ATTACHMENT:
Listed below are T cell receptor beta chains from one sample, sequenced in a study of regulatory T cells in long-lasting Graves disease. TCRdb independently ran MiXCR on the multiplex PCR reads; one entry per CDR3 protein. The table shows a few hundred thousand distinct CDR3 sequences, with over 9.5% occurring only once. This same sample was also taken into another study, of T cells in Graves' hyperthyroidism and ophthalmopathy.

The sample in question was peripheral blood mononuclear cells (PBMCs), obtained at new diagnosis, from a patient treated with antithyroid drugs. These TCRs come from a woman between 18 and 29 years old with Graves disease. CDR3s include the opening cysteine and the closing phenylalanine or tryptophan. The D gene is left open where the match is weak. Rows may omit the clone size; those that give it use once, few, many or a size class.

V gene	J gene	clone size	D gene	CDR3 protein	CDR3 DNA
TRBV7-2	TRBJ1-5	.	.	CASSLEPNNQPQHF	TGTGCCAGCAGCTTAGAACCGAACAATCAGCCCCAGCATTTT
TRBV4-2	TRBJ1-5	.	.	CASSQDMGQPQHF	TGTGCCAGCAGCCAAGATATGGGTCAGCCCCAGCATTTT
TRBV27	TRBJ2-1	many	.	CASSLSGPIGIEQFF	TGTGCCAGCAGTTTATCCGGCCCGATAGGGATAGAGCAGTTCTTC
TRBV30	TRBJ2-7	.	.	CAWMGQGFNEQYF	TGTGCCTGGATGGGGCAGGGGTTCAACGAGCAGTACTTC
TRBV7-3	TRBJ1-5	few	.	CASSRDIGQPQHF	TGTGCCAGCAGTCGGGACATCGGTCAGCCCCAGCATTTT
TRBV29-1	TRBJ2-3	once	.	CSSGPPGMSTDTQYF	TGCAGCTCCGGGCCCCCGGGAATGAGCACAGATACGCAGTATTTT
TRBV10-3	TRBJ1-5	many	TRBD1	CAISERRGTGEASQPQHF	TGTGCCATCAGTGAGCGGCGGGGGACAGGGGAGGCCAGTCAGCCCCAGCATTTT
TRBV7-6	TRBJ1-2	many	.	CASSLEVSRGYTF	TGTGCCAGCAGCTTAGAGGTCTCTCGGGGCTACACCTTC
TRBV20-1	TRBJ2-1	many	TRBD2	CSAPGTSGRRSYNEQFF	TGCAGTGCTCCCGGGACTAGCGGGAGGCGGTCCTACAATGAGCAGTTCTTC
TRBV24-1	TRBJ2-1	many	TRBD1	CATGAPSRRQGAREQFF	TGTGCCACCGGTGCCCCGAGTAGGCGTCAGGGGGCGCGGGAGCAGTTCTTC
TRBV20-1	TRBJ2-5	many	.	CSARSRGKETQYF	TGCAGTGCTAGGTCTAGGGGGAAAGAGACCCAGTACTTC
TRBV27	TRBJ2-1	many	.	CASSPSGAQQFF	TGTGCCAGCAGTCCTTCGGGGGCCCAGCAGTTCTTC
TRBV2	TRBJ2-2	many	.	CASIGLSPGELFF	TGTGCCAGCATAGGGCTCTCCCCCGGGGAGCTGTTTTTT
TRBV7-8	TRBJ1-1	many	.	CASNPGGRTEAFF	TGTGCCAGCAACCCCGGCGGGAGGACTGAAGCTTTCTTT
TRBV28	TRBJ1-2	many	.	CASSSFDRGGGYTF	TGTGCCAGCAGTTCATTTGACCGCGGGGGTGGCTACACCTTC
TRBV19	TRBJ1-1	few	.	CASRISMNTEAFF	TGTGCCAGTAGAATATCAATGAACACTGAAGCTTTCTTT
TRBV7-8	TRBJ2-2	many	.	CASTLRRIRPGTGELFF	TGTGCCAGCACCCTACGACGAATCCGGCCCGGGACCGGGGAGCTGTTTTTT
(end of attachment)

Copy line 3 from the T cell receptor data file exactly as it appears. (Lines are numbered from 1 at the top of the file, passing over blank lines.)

V gene	J gene	clone size	D gene	CDR3 protein	CDR3 DNA